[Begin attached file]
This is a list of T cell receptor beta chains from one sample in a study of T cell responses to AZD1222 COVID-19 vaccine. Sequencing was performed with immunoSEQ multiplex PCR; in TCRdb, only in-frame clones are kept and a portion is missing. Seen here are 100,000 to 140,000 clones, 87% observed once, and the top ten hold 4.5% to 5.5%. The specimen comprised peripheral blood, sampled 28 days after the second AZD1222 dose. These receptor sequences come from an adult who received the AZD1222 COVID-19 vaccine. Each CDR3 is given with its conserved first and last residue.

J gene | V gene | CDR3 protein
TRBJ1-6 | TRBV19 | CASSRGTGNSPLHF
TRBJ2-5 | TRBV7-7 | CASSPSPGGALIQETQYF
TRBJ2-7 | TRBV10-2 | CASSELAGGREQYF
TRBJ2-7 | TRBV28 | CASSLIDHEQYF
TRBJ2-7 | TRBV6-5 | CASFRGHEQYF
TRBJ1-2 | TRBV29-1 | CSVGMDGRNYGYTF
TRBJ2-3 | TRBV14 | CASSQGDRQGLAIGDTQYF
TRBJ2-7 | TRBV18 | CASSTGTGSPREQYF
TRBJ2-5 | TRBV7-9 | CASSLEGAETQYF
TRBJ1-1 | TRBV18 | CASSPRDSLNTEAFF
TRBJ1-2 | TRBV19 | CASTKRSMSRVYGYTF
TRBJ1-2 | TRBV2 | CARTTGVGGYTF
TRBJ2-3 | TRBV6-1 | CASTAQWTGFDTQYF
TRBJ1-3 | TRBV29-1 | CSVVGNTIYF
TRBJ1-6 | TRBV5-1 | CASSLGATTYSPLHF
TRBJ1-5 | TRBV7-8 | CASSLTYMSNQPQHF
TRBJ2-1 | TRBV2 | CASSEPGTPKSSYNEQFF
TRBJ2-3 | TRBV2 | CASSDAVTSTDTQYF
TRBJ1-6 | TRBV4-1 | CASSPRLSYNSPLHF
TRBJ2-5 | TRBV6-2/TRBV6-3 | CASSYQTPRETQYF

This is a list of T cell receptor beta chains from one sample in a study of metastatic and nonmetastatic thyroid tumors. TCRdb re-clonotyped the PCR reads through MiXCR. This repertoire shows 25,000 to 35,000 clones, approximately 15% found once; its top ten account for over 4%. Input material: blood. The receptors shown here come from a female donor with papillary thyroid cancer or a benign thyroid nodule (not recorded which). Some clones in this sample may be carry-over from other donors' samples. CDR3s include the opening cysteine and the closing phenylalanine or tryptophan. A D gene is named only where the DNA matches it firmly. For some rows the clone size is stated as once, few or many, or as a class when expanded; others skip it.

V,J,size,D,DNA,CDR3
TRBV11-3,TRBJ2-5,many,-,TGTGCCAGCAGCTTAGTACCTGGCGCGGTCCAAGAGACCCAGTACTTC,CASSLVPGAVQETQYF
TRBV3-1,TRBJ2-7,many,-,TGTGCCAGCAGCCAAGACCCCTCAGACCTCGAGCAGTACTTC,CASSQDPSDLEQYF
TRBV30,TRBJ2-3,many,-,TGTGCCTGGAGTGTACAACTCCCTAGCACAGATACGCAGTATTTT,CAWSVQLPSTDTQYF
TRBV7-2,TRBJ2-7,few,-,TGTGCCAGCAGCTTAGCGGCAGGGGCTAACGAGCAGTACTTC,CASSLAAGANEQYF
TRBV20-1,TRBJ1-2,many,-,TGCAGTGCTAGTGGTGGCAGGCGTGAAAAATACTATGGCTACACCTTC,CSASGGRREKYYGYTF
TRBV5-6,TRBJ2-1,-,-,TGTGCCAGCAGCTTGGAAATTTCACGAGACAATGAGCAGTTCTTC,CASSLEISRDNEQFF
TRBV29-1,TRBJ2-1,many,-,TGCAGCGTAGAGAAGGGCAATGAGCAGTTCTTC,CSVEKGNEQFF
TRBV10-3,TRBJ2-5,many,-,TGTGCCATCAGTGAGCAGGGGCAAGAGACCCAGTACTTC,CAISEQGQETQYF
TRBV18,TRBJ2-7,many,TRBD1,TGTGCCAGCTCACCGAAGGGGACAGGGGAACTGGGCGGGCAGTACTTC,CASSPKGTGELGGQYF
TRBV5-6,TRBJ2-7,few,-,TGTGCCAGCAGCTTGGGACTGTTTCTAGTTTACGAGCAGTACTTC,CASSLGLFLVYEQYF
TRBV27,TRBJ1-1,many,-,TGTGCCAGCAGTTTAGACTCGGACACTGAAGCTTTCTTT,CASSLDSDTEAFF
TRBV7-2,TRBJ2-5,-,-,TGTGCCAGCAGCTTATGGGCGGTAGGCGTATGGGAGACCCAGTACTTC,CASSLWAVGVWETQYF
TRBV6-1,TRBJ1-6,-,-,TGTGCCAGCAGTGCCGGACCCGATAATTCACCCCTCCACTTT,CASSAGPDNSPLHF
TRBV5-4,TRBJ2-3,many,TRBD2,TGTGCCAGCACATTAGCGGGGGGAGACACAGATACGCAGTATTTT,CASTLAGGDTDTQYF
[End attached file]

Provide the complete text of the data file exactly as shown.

This is a list of T cell receptor beta chains from one sample in a study of T cell responses to AZD1222 COVID-19 vaccine. Sequencing was performed with immunoSEQ multiplex PCR; in TCRdb, only in-frame clones are kept and a portion is missing. Seen here are 100,000 to 140,000 clones, 87% observed once, and the top ten hold 4.5% to 5.5%. The specimen comprised peripheral blood, sampled 28 days after the second AZD1222 dose. These receptor sequences come from an adult who received the AZD1222 COVID-19 vaccine. Each CDR3 is given with its conserved first and last residue.

J gene | V gene | CDR3 protein
TRBJ1-6 | TRBV19 | CASSRGTGNSPLHF
TRBJ2-5 | TRBV7-7 | CASSPSPGGALIQETQYF
TRBJ2-7 | TRBV10-2 | CASSELAGGREQYF
TRBJ2-7 | TRBV28 | CASSLIDHEQYF
TRBJ2-7 | TRBV6-5 | CASFRGHEQYF
TRBJ1-2 | TRBV29-1 | CSVGMDGRNYGYTF
TRBJ2-3 | TRBV14 | CASSQGDRQGLAIGDTQYF
TRBJ2-7 | TRBV18 | CASSTGTGSPREQYF
TRBJ2-5 | TRBV7-9 | CASSLEGAETQYF
TRBJ1-1 | TRBV18 | CASSPRDSLNTEAFF
TRBJ1-2 | TRBV19 | CASTKRSMSRVYGYTF
TRBJ1-2 | TRBV2 | CARTTGVGGYTF
TRBJ2-3 | TRBV6-1 | CASTAQWTGFDTQYF
TRBJ1-3 | TRBV29-1 | CSVVGNTIYF
TRBJ1-6 | TRBV5-1 | CASSLGATTYSPLHF
TRBJ1-5 | TRBV7-8 | CASSLTYMSNQPQHF
TRBJ2-1 | TRBV2 | CASSEPGTPKSSYNEQFF
TRBJ2-3 | TRBV2 | CASSDAVTSTDTQYF
TRBJ1-6 | TRBV4-1 | CASSPRLSYNSPLHF
TRBJ2-5 | TRBV6-2/TRBV6-3 | CASSYQTPRETQYF

This is a list of T cell receptor beta chains from one sample in a study of metastatic and nonmetastatic thyroid tumors. TCRdb re-clonotyped the PCR reads through MiXCR. This repertoire shows 25,000 to 35,000 clones, approximately 15% found once; its top ten account for over 4%. Input material: blood. The receptors shown here come from a female donor with papillary thyroid cancer or a benign thyroid nodule (not recorded which). Some clones in this sample may be carry-over from other donors' samples. CDR3s include the opening cysteine and the closing phenylalanine or tryptophan. A D gene is named only where the DNA matches it firmly. For some rows the clone size is stated as once, few or many, or as a class when expanded; others skip it.

V,J,size,D,DNA,CDR3
TRBV11-3,TRBJ2-5,many,-,TGTGCCAGCAGCTTAGTACCTGGCGCGGTCCAAGAGACCCAGTACTTC,CASSLVPGAVQETQYF
TRBV3-1,TRBJ2-7,many,-,TGTGCCAGCAGCCAAGACCCCTCAGACCTCGAGCAGTACTTC,CASSQDPSDLEQYF
TRBV30,TRBJ2-3,many,-,TGTGCCTGGAGTGTACAACTCCCTAGCACAGATACGCAGTATTTT,CAWSVQLPSTDTQYF
TRBV7-2,TRBJ2-7,few,-,TGTGCCAGCAGCTTAGCGGCAGGGGCTAACGAGCAGTACTTC,CASSLAAGANEQYF
TRBV20-1,TRBJ1-2,many,-,TGCAGTGCTAGTGGTGGCAGGCGTGAAAAATACTATGGCTACACCTTC,CSASGGRREKYYGYTF
TRBV5-6,TRBJ2-1,-,-,TGTGCCAGCAGCTTGGAAATTTCACGAGACAATGAGCAGTTCTTC,CASSLEISRDNEQFF
TRBV29-1,TRBJ2-1,many,-,TGCAGCGTAGAGAAGGGCAATGAGCAGTTCTTC,CSVEKGNEQFF
TRBV10-3,TRBJ2-5,many,-,TGTGCCATCAGTGAGCAGGGGCAAGAGACCCAGTACTTC,CAISEQGQETQYF
TRBV18,TRBJ2-7,many,TRBD1,TGTGCCAGCTCACCGAAGGGGACAGGGGAACTGGGCGGGCAGTACTTC,CASSPKGTGELGGQYF
TRBV5-6,TRBJ2-7,few,-,TGTGCCAGCAGCTTGGGACTGTTTCTAGTTTACGAGCAGTACTTC,CASSLGLFLVYEQYF
TRBV27,TRBJ1-1,many,-,TGTGCCAGCAGTTTAGACTCGGACACTGAAGCTTTCTTT,CASSLDSDTEAFF
TRBV7-2,TRBJ2-5,-,-,TGTGCCAGCAGCTTATGGGCGGTAGGCGTATGGGAGACCCAGTACTTC,CASSLWAVGVWETQYF
TRBV6-1,TRBJ1-6,-,-,TGTGCCAGCAGTGCCGGACCCGATAATTCACCCCTCCACTTT,CASSAGPDNSPLHF
TRBV5-4,TRBJ2-3,many,TRBD2,TGTGCCAGCACATTAGCGGGGGGAGACACAGATACGCAGTATTTT,CASTLAGGDTDTQYF